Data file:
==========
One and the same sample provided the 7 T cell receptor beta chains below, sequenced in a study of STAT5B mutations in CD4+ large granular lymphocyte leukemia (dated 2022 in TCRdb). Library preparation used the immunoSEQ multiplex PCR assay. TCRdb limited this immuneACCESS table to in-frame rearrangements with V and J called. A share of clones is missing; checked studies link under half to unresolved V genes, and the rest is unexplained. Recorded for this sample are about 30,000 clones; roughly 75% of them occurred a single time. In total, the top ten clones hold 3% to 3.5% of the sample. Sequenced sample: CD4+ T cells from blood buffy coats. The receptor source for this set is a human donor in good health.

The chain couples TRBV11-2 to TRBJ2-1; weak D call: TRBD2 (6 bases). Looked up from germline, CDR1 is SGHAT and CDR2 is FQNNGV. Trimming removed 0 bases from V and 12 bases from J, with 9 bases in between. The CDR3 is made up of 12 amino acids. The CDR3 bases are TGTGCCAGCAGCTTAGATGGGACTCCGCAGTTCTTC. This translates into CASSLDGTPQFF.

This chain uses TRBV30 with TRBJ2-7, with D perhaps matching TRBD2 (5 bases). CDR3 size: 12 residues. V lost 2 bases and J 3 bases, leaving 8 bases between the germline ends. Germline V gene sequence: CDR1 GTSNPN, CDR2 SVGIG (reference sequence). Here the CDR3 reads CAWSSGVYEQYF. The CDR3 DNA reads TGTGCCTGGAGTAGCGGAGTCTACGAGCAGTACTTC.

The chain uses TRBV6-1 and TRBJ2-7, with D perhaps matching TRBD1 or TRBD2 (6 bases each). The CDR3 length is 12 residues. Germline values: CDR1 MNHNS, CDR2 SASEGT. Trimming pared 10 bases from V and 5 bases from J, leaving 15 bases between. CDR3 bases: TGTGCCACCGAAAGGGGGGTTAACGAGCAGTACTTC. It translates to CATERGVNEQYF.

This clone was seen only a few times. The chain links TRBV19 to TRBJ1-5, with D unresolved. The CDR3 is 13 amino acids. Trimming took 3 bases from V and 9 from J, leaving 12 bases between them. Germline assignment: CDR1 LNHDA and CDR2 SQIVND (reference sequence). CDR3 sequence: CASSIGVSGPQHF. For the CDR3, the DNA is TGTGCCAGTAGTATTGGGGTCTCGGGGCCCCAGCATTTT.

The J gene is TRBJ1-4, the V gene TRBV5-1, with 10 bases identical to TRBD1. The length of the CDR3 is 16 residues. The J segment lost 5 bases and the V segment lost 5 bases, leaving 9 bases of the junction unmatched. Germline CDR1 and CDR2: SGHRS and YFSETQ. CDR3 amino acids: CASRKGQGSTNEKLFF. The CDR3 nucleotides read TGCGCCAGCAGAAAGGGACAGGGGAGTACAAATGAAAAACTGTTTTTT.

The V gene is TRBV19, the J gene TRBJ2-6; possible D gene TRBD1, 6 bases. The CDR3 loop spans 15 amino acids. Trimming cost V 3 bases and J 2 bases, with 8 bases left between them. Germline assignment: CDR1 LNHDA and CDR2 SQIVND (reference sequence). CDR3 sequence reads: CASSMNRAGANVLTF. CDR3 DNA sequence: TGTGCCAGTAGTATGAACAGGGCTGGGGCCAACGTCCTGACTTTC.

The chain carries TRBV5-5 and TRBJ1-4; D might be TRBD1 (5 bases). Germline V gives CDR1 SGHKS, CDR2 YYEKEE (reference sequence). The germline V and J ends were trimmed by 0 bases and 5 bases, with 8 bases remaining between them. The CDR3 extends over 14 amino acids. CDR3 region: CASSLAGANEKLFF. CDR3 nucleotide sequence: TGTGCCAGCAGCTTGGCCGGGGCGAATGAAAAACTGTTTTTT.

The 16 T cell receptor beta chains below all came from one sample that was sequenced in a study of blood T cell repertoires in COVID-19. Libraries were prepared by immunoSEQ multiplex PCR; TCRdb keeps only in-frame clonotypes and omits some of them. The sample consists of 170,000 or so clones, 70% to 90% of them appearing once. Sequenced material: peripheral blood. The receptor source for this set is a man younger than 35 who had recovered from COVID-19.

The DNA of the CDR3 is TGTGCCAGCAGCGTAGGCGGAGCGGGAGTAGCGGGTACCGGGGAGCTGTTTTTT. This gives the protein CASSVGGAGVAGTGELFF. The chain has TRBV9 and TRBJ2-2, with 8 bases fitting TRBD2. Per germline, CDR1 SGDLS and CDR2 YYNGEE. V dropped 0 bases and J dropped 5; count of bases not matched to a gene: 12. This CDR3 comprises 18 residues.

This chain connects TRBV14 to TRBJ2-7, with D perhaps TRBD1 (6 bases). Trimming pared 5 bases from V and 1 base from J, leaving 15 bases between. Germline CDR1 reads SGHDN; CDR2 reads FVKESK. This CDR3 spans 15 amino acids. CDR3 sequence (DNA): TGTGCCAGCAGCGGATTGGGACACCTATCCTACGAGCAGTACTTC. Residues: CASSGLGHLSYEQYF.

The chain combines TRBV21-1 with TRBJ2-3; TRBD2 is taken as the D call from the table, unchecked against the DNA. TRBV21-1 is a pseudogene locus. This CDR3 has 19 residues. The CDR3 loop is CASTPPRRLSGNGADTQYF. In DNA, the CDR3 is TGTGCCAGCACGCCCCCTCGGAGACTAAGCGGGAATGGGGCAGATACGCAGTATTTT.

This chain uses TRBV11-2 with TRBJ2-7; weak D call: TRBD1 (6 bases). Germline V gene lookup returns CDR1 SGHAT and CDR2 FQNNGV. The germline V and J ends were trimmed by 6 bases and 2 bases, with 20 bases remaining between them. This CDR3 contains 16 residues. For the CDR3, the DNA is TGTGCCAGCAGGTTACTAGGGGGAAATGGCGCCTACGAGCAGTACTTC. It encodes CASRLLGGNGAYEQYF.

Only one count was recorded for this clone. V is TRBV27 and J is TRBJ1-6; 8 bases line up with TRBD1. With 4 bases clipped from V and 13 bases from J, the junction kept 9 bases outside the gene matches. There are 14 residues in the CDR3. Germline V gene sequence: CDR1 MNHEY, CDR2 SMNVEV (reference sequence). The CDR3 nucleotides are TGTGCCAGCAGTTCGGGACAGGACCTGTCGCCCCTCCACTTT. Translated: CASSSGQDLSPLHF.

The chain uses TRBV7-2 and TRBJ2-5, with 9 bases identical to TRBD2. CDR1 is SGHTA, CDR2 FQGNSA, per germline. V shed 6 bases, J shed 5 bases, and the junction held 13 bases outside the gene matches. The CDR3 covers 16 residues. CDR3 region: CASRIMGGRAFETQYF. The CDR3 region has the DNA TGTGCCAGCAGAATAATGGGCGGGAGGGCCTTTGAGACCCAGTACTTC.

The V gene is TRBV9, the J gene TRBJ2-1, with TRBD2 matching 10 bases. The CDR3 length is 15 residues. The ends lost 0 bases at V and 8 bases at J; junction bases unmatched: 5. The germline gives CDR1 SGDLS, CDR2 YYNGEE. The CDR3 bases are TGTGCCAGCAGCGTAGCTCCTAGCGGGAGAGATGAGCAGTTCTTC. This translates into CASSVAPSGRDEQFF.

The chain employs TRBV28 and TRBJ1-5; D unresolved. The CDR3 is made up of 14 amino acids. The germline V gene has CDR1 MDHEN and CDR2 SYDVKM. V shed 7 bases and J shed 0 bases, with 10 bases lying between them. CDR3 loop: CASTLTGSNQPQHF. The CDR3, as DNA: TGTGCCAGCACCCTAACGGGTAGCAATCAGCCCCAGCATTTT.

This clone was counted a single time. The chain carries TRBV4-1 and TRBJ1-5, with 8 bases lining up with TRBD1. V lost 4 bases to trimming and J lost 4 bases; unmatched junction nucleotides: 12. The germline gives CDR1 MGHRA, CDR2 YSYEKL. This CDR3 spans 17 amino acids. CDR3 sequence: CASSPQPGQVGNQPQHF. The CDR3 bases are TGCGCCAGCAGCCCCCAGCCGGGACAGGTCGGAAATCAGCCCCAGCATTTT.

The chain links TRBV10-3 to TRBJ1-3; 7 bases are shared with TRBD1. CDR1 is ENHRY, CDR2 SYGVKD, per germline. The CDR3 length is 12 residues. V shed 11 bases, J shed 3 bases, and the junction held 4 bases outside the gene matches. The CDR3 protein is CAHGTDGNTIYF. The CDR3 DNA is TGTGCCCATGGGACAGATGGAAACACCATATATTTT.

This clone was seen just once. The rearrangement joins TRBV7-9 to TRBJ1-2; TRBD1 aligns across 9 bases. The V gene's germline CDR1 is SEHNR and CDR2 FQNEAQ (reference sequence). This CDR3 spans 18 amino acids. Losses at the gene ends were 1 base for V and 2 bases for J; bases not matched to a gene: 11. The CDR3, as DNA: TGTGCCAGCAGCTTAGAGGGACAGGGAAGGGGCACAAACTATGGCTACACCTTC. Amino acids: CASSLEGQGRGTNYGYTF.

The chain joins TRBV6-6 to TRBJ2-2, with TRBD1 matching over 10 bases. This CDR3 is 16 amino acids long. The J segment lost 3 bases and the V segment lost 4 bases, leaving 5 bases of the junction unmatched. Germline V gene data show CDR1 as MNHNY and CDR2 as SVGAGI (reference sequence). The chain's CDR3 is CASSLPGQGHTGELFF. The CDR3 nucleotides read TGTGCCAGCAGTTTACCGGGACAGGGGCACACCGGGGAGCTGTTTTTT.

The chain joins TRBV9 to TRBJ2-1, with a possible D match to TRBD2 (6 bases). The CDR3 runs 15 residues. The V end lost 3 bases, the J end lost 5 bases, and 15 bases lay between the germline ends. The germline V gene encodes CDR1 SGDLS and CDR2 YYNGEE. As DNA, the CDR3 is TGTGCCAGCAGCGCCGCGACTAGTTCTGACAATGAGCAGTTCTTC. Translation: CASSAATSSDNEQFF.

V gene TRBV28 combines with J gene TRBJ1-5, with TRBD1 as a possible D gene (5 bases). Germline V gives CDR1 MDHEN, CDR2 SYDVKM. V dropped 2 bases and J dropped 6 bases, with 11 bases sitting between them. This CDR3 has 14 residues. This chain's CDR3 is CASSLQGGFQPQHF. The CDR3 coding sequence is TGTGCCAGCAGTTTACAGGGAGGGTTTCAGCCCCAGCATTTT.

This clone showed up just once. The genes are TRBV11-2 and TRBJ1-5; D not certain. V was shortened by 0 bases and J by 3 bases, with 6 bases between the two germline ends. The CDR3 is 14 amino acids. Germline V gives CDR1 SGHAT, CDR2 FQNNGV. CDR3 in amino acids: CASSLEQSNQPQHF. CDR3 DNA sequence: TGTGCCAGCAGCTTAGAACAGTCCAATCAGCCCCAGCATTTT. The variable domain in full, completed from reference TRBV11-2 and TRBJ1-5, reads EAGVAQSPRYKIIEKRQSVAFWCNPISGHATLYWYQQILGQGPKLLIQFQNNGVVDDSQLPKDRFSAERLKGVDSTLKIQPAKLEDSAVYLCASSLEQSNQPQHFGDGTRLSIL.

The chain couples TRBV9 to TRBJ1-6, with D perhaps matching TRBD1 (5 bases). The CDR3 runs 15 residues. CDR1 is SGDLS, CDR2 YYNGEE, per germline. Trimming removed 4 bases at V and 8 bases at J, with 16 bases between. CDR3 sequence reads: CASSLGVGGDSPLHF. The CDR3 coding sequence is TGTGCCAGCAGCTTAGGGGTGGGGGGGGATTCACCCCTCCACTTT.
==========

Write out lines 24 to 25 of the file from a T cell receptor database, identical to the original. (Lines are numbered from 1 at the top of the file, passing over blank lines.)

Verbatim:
This clone showed up just once. The genes are TRBV11-2 and TRBJ1-5; D not certain. V was shortened by 0 bases and J by 3 bases, with 6 bases between the two germline ends. The CDR3 is 14 amino acids. Germline V gives CDR1 SGHAT, CDR2 FQNNGV. CDR3 in amino acids: CASSLEQSNQPQHF. CDR3 DNA sequence: TGTGCCAGCAGCTTAGAACAGTCCAATCAGCCCCAGCATTTT. The variable domain in full, completed from reference TRBV11-2 and TRBJ1-5, reads EAGVAQSPRYKIIEKRQSVAFWCNPISGHATLYWYQQILGQGPKLLIQFQNNGVVDDSQLPKDRFSAERLKGVDSTLKIQPAKLEDSAVYLCASSLEQSNQPQHFGDGTRLSIL.

The chain couples TRBV9 to TRBJ1-6, with D perhaps matching TRBD1 (5 bases). The CDR3 runs 15 residues. CDR1 is SGDLS, CDR2 YYNGEE, per germline. Trimming removed 4 bases at V and 8 bases at J, with 16 bases between. CDR3 sequence reads: CASSLGVGGDSPLHF. The CDR3 coding sequence is TGTGCCAGCAGCTTAGGGGTGGGGGGGGATTCACCCCTCCACTTT.